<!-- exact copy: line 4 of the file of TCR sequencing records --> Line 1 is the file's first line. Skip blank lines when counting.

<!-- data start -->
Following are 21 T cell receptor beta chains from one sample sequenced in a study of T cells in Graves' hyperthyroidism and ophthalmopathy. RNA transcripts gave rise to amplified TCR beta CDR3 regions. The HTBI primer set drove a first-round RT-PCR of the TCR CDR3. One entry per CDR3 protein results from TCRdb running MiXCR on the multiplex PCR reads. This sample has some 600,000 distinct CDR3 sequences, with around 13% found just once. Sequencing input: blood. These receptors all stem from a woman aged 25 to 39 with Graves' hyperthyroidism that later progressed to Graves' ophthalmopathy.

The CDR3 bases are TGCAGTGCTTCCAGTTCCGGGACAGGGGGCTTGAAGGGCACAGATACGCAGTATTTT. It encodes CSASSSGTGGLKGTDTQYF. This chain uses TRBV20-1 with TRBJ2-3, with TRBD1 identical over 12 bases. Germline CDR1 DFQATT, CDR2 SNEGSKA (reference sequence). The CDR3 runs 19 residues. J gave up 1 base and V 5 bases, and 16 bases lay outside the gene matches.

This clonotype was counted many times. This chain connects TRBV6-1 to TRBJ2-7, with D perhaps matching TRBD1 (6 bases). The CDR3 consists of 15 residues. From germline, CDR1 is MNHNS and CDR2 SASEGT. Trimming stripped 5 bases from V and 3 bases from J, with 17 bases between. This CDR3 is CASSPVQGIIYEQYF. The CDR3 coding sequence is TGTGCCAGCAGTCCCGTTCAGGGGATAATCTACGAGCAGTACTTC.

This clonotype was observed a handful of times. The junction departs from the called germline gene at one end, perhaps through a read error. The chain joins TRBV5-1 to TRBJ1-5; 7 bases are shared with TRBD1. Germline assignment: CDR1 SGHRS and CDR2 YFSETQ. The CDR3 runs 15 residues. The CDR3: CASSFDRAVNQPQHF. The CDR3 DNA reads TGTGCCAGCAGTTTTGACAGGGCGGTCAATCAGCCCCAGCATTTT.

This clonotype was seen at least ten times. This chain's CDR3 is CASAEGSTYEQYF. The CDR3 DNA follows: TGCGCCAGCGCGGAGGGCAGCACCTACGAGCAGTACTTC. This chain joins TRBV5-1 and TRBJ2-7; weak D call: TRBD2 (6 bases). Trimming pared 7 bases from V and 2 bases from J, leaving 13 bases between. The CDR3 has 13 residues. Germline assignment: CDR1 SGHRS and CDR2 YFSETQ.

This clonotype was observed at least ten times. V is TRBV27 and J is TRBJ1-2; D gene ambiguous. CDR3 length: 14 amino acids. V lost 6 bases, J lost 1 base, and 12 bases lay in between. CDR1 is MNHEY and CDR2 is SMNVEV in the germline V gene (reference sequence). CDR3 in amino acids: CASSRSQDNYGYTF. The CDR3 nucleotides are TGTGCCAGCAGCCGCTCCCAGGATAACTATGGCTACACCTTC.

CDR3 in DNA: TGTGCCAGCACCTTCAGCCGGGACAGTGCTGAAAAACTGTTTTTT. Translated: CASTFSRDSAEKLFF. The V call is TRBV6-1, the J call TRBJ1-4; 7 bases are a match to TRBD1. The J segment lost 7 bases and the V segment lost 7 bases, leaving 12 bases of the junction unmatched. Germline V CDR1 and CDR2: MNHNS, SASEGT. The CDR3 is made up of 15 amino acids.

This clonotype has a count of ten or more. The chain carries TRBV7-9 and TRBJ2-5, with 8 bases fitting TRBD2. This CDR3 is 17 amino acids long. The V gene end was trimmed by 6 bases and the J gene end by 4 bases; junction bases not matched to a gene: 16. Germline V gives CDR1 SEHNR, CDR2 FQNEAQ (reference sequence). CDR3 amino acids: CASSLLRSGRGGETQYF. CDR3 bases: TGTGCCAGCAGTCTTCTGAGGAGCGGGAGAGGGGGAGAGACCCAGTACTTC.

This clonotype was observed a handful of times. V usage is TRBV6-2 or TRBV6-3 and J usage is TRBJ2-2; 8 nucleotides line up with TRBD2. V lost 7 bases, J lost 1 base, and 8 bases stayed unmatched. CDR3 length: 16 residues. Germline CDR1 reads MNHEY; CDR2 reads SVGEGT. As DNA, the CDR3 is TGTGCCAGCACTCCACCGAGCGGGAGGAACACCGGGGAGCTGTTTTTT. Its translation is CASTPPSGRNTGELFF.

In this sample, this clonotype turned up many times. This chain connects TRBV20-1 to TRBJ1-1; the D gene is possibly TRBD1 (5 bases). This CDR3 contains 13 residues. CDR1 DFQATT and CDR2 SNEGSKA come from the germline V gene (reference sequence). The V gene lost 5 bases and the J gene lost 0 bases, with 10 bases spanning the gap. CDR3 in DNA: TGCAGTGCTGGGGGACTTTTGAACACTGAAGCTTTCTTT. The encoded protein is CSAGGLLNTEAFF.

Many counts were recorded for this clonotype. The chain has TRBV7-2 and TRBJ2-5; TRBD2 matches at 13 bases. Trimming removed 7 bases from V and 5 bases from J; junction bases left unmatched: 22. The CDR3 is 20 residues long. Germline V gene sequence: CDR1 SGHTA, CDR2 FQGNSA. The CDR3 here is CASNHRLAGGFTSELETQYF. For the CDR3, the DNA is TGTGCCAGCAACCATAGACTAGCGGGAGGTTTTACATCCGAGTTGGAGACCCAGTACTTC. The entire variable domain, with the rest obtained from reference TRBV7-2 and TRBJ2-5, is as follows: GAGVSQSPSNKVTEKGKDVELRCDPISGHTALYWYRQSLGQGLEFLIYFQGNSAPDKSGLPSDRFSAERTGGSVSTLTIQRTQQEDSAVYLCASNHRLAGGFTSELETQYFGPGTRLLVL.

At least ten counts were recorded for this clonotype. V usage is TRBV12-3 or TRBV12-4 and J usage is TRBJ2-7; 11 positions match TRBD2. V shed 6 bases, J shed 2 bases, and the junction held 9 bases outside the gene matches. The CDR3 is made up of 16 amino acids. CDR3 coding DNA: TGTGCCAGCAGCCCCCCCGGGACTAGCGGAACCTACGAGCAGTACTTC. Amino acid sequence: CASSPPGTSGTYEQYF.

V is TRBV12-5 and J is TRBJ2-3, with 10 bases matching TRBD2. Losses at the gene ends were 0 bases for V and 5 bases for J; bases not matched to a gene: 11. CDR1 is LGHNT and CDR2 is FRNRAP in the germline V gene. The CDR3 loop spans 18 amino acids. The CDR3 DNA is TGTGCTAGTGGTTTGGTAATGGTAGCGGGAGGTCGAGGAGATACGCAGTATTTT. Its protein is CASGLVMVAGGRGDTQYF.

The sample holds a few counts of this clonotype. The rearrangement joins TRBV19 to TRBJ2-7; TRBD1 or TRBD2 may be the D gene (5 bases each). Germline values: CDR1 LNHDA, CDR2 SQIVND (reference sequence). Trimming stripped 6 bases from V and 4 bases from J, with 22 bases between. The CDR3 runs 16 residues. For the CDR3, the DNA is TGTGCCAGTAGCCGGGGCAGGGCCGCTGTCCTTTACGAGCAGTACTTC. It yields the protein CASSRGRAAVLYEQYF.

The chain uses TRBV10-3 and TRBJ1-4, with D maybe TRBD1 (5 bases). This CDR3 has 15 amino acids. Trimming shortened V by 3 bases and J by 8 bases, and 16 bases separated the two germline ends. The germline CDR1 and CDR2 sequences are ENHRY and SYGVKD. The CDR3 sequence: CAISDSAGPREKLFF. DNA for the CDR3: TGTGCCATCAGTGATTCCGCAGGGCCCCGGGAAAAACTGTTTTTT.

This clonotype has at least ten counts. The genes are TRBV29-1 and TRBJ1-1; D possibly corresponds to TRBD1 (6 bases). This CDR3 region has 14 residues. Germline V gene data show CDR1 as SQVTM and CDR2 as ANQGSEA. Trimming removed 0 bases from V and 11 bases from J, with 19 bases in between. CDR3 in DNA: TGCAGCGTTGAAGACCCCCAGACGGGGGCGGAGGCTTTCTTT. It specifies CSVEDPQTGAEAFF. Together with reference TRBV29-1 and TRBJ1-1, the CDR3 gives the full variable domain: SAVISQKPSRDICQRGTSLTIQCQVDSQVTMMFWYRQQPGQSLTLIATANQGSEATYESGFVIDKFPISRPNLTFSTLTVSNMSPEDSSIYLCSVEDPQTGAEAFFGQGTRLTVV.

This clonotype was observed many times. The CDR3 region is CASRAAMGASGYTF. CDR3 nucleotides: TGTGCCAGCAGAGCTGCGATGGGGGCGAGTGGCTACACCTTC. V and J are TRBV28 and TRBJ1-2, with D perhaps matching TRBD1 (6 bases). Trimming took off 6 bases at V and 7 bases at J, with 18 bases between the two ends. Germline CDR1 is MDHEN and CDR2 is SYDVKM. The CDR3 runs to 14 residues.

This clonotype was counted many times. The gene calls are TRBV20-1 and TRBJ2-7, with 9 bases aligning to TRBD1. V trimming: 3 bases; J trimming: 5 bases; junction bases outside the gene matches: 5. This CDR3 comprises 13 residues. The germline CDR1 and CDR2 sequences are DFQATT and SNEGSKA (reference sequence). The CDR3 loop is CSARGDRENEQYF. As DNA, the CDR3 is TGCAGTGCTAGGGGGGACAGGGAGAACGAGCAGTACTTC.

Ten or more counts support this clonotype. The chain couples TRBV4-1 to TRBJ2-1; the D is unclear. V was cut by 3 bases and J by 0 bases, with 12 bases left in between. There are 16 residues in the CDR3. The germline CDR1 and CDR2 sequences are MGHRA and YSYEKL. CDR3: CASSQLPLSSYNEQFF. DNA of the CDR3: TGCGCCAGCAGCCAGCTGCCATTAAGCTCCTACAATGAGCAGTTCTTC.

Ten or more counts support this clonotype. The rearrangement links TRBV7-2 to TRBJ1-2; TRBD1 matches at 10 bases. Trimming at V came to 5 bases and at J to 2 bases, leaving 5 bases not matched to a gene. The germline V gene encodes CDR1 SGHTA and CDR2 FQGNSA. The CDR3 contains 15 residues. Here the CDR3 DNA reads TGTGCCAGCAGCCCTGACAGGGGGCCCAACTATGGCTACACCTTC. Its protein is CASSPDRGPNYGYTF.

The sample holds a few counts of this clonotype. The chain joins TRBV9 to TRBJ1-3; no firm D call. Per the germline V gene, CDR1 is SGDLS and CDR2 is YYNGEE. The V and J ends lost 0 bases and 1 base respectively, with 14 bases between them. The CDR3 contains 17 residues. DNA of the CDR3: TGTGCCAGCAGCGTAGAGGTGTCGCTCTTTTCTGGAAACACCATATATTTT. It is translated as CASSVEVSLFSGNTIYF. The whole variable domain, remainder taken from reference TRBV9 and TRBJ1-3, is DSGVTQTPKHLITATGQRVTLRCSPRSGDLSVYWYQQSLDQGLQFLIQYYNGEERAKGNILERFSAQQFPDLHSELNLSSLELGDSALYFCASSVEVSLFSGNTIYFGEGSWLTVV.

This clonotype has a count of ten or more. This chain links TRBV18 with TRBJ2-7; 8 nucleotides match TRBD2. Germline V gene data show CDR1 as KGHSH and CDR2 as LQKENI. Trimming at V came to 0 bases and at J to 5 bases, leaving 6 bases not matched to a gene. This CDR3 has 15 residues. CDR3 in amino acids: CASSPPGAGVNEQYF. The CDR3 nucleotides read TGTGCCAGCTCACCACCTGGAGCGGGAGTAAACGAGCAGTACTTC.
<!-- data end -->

This clonotype was observed a handful of times. The junction departs from the called germline gene at one end, perhaps through a read error. The chain joins TRBV5-1 to TRBJ1-5; 7 bases are shared with TRBD1. Germline assignment: CDR1 SGHRS and CDR2 YFSETQ. The CDR3 runs 15 residues. The CDR3: CASSFDRAVNQPQHF. The CDR3 DNA reads TGTGCCAGCAGTTTTGACAGGGCGGTCAATCAGCCCCAGCATTTT.